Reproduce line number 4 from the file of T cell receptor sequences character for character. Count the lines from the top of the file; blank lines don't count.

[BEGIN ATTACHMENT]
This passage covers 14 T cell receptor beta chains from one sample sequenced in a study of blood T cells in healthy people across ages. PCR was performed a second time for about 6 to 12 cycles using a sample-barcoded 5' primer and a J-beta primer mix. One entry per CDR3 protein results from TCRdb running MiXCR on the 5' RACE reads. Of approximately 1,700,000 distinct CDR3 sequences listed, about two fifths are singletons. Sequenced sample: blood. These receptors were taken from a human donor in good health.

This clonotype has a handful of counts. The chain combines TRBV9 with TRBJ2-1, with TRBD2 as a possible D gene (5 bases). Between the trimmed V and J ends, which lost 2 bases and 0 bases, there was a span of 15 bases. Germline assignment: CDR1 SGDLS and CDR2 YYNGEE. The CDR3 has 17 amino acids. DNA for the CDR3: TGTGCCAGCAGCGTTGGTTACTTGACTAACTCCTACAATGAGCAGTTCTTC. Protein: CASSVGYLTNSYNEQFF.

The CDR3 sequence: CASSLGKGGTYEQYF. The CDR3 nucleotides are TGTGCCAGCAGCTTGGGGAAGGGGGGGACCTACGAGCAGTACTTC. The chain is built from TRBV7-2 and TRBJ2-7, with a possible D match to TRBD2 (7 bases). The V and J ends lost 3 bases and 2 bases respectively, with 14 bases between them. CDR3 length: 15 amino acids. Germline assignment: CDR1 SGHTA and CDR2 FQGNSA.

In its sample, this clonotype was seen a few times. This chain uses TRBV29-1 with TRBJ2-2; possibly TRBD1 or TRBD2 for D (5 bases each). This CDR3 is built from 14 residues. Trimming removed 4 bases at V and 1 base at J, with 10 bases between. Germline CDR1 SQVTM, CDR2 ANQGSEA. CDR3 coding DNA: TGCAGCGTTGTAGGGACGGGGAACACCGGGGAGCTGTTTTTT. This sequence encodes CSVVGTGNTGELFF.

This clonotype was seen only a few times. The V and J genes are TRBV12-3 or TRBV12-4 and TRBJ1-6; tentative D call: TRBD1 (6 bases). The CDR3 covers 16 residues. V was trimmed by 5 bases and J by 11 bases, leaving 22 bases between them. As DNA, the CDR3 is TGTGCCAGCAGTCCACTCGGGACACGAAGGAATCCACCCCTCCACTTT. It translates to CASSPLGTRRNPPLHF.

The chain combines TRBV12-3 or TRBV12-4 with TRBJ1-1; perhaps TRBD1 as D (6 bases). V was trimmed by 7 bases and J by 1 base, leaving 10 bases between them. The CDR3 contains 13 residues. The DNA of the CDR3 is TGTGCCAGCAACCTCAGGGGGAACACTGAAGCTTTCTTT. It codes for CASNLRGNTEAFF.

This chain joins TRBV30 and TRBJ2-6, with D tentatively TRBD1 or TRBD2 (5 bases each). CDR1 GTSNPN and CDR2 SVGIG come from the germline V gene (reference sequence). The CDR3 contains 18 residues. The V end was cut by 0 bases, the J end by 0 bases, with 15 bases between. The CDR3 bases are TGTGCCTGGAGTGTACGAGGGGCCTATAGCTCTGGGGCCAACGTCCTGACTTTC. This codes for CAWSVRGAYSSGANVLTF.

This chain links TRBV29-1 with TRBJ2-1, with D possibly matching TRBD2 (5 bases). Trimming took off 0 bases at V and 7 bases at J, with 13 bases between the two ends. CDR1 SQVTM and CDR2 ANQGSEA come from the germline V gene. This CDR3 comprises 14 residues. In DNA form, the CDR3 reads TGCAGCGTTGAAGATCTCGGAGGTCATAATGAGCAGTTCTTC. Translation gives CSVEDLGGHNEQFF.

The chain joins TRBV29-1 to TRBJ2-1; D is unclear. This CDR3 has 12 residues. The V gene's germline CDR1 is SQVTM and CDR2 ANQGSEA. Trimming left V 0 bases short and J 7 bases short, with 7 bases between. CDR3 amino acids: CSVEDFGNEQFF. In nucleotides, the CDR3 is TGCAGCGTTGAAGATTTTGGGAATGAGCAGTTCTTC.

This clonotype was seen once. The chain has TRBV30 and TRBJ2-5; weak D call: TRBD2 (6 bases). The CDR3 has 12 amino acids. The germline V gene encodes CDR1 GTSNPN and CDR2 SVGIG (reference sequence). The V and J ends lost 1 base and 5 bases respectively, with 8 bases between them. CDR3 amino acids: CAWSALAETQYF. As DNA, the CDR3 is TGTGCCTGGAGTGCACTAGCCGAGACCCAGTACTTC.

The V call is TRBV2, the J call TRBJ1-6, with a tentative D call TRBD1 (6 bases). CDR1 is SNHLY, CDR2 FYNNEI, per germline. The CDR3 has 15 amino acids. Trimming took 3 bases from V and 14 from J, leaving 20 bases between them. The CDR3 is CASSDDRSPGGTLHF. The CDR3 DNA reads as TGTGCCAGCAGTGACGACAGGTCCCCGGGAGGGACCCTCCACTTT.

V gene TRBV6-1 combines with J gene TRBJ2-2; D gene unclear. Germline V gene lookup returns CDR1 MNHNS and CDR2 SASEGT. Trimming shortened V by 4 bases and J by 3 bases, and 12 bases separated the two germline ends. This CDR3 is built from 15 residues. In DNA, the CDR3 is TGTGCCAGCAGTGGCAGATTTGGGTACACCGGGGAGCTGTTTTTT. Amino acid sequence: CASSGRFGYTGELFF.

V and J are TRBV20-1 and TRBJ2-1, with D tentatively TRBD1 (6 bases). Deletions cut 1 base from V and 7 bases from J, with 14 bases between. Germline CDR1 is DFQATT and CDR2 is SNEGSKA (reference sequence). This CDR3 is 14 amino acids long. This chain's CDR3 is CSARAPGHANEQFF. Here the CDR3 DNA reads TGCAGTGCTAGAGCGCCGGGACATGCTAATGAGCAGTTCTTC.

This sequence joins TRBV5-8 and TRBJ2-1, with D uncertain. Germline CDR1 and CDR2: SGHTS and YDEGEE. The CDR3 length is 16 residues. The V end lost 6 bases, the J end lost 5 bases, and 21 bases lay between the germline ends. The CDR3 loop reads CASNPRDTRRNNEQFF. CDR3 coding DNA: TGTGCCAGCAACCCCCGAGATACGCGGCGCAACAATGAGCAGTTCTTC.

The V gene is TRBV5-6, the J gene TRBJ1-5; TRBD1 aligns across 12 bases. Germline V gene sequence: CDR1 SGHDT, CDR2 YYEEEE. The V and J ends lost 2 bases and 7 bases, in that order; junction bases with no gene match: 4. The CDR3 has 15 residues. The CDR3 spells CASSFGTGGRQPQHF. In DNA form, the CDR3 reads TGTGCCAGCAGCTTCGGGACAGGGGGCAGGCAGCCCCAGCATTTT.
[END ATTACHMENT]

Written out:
In its sample, this clonotype was seen a few times. This chain uses TRBV29-1 with TRBJ2-2; possibly TRBD1 or TRBD2 for D (5 bases each). This CDR3 is built from 14 residues. Trimming removed 4 bases at V and 1 base at J, with 10 bases between. Germline CDR1 SQVTM, CDR2 ANQGSEA. CDR3 coding DNA: TGCAGCGTTGTAGGGACGGGGAACACCGGGGAGCTGTTTTTT. This sequence encodes CSVVGTGNTGELFF.